At the competition, we had a number of games, during which the participating robots were gradually breaking down or wearing out. To win and advance to the next round of the tournament, we needed to fight even stronger teams. In the latter half of the tournament, however, robots of our opponent teams were breaking down one after another. That’s why we said “We were lucky.” (laughter)

- While robots of your opponent teams were breaking down, the robots of Team Takahama Robots were able to continue competing until the final heat without doing so, even though all of these robots were competing under the same conditions. Doesn’t this mean that the two of you used some ingenuity to prevent your robots from breaking down?

We had about a 30 minute interval after each game. We spent that time making a full inspection, using a checklist to see if the screws had not come loose or if the sensors were working properly.
At the RoboCupJunior Japan Open, we replaced the right frontal motor of our forward robot, because it had slowed down, but there was no big problem other than that.

■Demonstration of robots dynamically crashing into each other
Autonomous robots are truly lifelike...

Two Autonomous Robots Striving to Score Goals in Coordination

RoboCupJunior is a junior version of RoboCup and designed for students aged from 11 to 19. In the event’s soccer league, each team consists of two autonomous robots. The field is a 122 cm x 183 cm carpet surrounded by 14 cm walls. Once the whistle blows, the robots begin to move autonomously.

Takahama Team of Dreams’ soccer field for RoboCupJunior

- What is the formation of the two robots of Team Takahama Robots?

We place the two robots longitudinally; one robot as the forward and the other as the defender. The reason for this positioning is that, for example, even if the game starts with the opponent team’s ball, the robot placed in front can move toward the ball as quickly as possible, while the other can defend the area around our goal to stop our opponents from scoring a goal.
Our forward robot moves toward the opposing team’s ball, and if the robot can steal the ball, it quickly begins to attack their goal. Meanwhile, our defense robot recognizes the ball shot by our opponents, and bounces it back.

- Does each of your robots identify its own position, its teammate’s position, and the opponent robots’ positions? Also, some teams consist of two forward robots, don’t they? Can you change your strategy after the game starts, depending on the opponent team’s strategy?

Our robots identify their positions and their opponents’ positions accurately. For example, if a robot is near the sideline, and kicks the ball forward along the line, the robot can’t score a goal. We’ve designed our robots to calculate on their own in order to recognize the goal’s position based on their own positions, and make a curve shot so that they can score a goal. This is what we do that’s different.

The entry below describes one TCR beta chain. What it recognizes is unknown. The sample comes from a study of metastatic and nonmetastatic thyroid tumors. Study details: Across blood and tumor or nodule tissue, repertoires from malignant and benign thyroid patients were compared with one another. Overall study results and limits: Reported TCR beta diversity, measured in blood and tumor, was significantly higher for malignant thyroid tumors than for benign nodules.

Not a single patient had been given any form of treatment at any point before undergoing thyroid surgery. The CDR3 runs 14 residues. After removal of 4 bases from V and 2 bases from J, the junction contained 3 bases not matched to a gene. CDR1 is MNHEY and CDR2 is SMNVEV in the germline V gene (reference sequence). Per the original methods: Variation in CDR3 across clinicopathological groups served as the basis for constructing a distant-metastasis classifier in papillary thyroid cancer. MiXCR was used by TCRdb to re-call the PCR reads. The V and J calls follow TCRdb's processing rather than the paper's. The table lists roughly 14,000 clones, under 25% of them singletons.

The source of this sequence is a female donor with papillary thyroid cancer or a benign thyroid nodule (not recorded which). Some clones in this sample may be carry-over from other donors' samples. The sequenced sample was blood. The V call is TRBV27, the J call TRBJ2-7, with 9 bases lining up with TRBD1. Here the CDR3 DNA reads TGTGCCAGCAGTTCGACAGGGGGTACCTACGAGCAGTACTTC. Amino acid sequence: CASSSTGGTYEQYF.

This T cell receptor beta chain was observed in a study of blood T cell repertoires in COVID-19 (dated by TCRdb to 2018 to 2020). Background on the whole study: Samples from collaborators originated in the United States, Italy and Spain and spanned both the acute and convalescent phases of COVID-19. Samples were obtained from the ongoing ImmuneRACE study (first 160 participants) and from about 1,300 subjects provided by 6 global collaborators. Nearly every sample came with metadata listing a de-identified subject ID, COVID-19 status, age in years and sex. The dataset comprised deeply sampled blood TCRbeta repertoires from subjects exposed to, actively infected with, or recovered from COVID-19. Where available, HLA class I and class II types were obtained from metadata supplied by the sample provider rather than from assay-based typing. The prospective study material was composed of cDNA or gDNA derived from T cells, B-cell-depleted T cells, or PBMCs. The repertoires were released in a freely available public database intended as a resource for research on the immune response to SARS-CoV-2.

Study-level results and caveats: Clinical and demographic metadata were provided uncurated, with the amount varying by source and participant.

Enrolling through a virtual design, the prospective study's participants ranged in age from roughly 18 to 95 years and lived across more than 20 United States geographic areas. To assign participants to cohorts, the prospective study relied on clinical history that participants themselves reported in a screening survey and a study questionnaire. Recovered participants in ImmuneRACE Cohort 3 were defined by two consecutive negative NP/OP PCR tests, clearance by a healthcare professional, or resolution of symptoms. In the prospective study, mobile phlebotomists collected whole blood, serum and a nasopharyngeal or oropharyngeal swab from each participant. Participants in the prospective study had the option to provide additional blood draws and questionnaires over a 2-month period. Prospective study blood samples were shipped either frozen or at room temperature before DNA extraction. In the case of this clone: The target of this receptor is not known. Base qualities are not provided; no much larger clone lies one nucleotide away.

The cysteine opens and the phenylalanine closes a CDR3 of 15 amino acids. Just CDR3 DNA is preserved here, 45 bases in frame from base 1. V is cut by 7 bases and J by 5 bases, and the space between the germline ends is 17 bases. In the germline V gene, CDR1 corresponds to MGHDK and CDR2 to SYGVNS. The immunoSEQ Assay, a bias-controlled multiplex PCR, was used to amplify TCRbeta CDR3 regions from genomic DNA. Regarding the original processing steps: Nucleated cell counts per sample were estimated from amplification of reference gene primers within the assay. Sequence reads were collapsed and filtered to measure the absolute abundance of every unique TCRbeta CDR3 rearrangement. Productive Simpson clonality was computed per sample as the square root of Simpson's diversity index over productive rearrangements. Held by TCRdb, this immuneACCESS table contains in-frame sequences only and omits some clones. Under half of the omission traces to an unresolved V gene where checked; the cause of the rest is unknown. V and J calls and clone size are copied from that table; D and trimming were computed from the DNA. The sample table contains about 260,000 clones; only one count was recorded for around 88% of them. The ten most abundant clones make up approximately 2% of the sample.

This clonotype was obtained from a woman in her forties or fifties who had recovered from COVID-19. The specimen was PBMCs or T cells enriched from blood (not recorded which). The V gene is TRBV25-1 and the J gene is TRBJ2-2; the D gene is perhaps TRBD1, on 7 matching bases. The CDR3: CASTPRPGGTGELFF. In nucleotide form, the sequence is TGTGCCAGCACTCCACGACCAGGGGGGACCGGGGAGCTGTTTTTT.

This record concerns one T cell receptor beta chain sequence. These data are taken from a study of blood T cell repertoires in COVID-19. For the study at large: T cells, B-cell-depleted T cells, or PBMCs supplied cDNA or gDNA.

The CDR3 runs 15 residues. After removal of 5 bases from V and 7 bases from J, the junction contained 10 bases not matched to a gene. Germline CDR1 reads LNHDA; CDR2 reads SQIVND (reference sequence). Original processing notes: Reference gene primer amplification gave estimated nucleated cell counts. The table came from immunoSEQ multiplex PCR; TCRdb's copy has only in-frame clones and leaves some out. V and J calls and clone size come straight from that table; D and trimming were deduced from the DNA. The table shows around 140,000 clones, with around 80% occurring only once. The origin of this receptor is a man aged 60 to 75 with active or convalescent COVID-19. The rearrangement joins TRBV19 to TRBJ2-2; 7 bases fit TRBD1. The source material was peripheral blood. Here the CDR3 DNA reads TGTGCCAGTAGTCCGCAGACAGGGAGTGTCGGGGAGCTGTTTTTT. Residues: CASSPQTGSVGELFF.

Moreover, we’ve programmed our defense robot to participate in the offense automatically after a certain period of time, in order to increase our team’s offense level.
We’re allowed to touch our robots or change their settings even during a game, when one of the teams scores a goal, and when the ball passes over the white line. Using such an interval, we sometimes change our robots’ settings, depending on the game situation.

- What will happen if you change the settings?

If we change the settings, we can ensure that, for example, our robots can dribble the ball in a zigzag pattern toward the goal while avoiding the opposing robots, and that our defense robot can participate in the offense.

- In terms of the sensors, did you use any special ingenuity, or was there anything you did that turned out to be successful?

If a robot moves out of a sideline or other designated lines, this means that the robot has violated the “out-of-bounds” rule. In this case, the robot needs to leave the field for a certain period of time, which is obviously a big disadvantage to the team. So, we consulted about what to do to prevent our robots from moving out of the lines.
As a result, using programming interruption, we designed our robots to detect line sensors and make the necessary judgments at short intervals. This enabled the robots to check the line positions frequently so that they would not move out of the lines, leading to a decrease in the number of violations of the out-of-bounds rule. This might be one of the reasons why we could develop a stable performance.